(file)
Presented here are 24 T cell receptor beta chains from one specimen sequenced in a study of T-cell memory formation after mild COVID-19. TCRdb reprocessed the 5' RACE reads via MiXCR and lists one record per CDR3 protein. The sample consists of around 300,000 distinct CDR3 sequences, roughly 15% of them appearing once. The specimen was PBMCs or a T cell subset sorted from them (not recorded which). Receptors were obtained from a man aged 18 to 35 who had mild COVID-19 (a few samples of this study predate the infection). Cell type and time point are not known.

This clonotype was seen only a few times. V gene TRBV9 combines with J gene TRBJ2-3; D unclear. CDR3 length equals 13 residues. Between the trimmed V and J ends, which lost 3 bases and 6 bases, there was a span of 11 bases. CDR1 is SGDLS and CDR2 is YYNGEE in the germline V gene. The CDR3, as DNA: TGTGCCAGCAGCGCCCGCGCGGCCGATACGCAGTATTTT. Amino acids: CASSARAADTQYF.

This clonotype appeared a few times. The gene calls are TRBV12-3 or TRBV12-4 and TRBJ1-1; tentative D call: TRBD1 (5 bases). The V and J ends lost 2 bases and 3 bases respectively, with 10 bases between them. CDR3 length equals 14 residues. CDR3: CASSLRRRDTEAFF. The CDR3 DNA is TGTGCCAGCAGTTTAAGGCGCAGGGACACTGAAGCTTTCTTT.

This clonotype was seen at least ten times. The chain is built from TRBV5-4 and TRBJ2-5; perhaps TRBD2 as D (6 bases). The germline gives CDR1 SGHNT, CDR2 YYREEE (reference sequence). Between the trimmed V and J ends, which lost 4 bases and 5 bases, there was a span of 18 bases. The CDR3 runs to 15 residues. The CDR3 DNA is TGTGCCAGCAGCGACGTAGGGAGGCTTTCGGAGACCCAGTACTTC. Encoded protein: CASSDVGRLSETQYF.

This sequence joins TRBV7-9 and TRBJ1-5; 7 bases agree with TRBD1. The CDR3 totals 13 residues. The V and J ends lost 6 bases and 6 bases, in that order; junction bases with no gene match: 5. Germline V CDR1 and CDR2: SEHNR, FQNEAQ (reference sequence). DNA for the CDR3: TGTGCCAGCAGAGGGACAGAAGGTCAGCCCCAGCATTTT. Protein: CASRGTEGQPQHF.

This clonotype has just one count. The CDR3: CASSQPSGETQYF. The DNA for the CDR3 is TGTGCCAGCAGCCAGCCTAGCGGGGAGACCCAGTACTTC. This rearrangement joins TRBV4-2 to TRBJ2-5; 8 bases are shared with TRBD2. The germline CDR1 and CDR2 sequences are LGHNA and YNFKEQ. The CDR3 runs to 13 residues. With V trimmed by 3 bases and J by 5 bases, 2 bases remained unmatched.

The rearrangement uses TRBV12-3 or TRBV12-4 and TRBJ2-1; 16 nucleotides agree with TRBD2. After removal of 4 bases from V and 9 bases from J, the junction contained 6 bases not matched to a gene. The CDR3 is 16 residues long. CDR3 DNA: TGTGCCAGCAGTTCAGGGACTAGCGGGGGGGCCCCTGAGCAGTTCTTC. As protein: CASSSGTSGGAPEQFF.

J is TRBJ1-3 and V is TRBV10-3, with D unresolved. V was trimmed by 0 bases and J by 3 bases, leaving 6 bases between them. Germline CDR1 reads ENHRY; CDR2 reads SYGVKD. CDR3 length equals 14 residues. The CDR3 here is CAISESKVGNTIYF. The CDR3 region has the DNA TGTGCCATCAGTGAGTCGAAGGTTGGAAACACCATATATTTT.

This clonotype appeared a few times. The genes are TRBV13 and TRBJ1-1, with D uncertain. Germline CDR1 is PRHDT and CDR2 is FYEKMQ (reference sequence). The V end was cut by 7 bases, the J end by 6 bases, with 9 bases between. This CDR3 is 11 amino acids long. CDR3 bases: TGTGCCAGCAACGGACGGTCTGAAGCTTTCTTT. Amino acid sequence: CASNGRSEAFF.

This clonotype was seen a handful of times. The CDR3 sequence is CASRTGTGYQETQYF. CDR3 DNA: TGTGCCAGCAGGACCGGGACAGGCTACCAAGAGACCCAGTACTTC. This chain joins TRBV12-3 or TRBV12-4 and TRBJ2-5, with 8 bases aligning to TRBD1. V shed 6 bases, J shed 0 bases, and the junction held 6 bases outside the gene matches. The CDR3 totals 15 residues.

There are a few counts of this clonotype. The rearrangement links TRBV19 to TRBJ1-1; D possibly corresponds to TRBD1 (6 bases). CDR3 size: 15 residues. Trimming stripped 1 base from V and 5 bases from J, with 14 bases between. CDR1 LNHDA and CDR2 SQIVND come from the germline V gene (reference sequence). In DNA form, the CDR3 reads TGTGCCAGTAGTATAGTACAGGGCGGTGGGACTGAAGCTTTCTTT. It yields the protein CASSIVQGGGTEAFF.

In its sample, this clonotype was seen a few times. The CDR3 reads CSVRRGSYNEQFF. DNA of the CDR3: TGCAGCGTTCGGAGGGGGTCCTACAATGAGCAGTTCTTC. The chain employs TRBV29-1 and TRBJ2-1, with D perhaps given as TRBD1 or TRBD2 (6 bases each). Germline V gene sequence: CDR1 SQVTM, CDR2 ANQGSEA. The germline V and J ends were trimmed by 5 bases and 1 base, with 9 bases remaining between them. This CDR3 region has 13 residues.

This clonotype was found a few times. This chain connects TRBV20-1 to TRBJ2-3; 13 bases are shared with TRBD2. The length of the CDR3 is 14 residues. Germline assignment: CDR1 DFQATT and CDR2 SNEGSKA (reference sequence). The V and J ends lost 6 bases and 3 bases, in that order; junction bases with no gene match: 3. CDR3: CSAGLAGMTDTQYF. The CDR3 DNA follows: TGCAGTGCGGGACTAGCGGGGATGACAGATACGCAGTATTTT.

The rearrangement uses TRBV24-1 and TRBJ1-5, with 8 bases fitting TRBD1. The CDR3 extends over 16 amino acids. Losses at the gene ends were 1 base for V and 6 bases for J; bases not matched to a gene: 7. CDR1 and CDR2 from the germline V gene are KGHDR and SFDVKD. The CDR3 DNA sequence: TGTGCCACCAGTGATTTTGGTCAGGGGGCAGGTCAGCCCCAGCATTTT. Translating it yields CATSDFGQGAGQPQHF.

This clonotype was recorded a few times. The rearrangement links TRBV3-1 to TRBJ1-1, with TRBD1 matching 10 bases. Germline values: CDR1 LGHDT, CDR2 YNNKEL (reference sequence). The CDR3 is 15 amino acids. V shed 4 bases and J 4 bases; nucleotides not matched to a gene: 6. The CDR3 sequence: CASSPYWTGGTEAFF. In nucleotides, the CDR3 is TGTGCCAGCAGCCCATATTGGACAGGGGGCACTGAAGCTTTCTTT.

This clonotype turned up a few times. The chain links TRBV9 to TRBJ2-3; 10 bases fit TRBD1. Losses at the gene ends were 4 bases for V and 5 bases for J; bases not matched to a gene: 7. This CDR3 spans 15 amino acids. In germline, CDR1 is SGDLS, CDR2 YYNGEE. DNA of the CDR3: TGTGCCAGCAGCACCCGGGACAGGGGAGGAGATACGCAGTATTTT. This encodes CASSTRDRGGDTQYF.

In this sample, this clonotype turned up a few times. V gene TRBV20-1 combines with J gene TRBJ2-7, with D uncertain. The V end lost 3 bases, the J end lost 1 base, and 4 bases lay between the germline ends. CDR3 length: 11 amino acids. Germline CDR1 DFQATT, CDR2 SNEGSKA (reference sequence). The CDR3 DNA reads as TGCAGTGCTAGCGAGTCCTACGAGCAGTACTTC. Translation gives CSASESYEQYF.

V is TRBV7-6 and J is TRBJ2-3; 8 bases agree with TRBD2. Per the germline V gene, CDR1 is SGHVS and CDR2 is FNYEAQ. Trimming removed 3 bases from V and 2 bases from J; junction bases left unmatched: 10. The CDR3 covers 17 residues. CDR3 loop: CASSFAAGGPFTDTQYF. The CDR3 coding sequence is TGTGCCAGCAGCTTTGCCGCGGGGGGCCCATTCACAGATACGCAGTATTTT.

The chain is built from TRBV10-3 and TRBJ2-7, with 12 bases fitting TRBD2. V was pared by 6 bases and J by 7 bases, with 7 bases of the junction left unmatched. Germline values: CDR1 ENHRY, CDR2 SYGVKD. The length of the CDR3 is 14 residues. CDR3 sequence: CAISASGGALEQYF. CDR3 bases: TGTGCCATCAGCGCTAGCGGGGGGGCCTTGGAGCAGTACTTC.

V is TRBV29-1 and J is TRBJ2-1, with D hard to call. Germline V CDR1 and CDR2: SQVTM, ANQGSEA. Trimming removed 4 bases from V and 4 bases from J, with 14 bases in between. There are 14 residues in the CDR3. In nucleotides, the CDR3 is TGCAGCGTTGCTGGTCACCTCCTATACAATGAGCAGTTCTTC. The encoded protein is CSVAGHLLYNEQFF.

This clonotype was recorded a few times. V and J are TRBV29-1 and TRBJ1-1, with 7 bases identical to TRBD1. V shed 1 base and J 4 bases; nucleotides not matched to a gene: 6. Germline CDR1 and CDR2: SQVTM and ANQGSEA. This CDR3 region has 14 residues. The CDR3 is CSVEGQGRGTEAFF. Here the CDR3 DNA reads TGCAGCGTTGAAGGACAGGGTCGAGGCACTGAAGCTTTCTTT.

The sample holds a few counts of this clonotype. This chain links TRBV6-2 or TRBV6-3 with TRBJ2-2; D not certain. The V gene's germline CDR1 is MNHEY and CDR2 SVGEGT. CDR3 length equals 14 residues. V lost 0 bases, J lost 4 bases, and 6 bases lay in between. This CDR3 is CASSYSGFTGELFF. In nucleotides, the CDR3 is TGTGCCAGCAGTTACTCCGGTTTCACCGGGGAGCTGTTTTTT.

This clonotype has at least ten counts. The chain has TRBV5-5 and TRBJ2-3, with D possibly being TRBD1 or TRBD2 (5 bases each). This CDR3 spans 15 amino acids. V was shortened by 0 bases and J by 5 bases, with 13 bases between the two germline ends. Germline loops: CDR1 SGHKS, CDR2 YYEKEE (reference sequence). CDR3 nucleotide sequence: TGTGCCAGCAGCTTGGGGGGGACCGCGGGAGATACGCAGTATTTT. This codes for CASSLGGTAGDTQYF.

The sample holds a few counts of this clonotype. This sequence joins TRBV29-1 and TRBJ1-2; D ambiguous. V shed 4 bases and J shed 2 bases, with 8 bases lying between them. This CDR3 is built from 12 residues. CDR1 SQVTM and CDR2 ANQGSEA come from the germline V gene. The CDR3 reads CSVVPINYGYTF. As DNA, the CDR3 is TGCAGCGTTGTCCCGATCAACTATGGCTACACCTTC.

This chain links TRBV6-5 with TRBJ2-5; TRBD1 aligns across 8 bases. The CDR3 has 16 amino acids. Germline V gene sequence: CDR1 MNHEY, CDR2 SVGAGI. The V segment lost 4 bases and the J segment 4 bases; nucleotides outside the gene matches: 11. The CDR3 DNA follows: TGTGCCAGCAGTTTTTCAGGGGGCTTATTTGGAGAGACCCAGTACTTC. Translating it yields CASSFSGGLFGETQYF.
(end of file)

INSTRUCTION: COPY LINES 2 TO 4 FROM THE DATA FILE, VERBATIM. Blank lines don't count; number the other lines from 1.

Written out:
This clonotype was seen only a few times. V gene TRBV9 combines with J gene TRBJ2-3; D unclear. CDR3 length equals 13 residues. Between the trimmed V and J ends, which lost 3 bases and 6 bases, there was a span of 11 bases. CDR1 is SGDLS and CDR2 is YYNGEE in the germline V gene. The CDR3, as DNA: TGTGCCAGCAGCGCCCGCGCGGCCGATACGCAGTATTTT. Amino acids: CASSARAADTQYF.

This clonotype appeared a few times. The gene calls are TRBV12-3 or TRBV12-4 and TRBJ1-1; tentative D call: TRBD1 (5 bases). The V and J ends lost 2 bases and 3 bases respectively, with 10 bases between them. CDR3 length equals 14 residues. CDR3: CASSLRRRDTEAFF. The CDR3 DNA is TGTGCCAGCAGTTTAAGGCGCAGGGACACTGAAGCTTTCTTT.

This clonotype was seen at least ten times. The chain is built from TRBV5-4 and TRBJ2-5; perhaps TRBD2 as D (6 bases). The germline gives CDR1 SGHNT, CDR2 YYREEE (reference sequence). Between the trimmed V and J ends, which lost 4 bases and 5 bases, there was a span of 18 bases. The CDR3 runs to 15 residues. The CDR3 DNA is TGTGCCAGCAGCGACGTAGGGAGGCTTTCGGAGACCCAGTACTTC. Encoded protein: CASSDVGRLSETQYF.